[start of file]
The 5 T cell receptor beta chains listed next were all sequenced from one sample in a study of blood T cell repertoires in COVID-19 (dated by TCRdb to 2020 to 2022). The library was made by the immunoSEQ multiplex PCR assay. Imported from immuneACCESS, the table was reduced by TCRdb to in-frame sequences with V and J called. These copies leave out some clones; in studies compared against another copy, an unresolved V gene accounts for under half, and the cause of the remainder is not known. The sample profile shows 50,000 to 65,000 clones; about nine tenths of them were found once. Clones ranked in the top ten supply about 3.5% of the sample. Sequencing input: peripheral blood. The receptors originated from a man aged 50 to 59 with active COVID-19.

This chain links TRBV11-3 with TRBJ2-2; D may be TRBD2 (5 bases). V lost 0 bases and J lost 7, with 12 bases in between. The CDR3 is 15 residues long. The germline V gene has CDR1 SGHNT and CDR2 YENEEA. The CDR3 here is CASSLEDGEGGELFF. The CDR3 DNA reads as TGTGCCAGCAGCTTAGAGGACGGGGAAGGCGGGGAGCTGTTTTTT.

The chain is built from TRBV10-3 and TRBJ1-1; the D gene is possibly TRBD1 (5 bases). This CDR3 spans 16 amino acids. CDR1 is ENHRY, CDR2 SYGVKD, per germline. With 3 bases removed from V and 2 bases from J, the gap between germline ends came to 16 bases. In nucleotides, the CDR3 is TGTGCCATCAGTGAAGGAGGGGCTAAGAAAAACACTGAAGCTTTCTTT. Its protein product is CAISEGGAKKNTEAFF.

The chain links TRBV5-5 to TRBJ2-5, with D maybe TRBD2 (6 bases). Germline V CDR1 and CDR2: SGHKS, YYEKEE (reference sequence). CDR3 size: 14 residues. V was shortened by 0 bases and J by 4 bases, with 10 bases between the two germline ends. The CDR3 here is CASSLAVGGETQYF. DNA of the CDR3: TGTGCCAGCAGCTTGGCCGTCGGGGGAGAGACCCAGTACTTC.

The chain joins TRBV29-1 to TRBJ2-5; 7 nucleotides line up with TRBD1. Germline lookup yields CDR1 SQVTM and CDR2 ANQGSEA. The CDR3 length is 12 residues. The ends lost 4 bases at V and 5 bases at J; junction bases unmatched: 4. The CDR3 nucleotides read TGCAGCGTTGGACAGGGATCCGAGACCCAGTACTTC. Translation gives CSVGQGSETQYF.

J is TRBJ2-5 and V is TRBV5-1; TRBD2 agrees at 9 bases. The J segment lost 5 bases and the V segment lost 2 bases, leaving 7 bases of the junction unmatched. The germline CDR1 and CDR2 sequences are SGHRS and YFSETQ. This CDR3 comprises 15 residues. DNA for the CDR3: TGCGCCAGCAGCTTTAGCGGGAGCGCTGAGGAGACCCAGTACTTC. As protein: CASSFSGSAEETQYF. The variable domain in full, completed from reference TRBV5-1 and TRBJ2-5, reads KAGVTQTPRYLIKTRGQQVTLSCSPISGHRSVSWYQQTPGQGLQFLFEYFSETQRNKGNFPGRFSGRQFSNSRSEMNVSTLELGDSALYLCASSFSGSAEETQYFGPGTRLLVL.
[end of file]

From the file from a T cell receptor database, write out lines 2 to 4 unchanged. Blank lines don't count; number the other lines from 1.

This chain links TRBV11-3 with TRBJ2-2; D may be TRBD2 (5 bases). V lost 0 bases and J lost 7, with 12 bases in between. The CDR3 is 15 residues long. The germline V gene has CDR1 SGHNT and CDR2 YENEEA. The CDR3 here is CASSLEDGEGGELFF. The CDR3 DNA reads as TGTGCCAGCAGCTTAGAGGACGGGGAAGGCGGGGAGCTGTTTTTT.

The chain is built from TRBV10-3 and TRBJ1-1; the D gene is possibly TRBD1 (5 bases). This CDR3 spans 16 amino acids. CDR1 is ENHRY, CDR2 SYGVKD, per germline. With 3 bases removed from V and 2 bases from J, the gap between germline ends came to 16 bases. In nucleotides, the CDR3 is TGTGCCATCAGTGAAGGAGGGGCTAAGAAAAACACTGAAGCTTTCTTT. Its protein product is CAISEGGAKKNTEAFF.

The chain links TRBV5-5 to TRBJ2-5, with D maybe TRBD2 (6 bases). Germline V CDR1 and CDR2: SGHKS, YYEKEE (reference sequence). CDR3 size: 14 residues. V was shortened by 0 bases and J by 4 bases, with 10 bases between the two germline ends. The CDR3 here is CASSLAVGGETQYF. DNA of the CDR3: TGTGCCAGCAGCTTGGCCGTCGGGGGAGAGACCCAGTACTTC.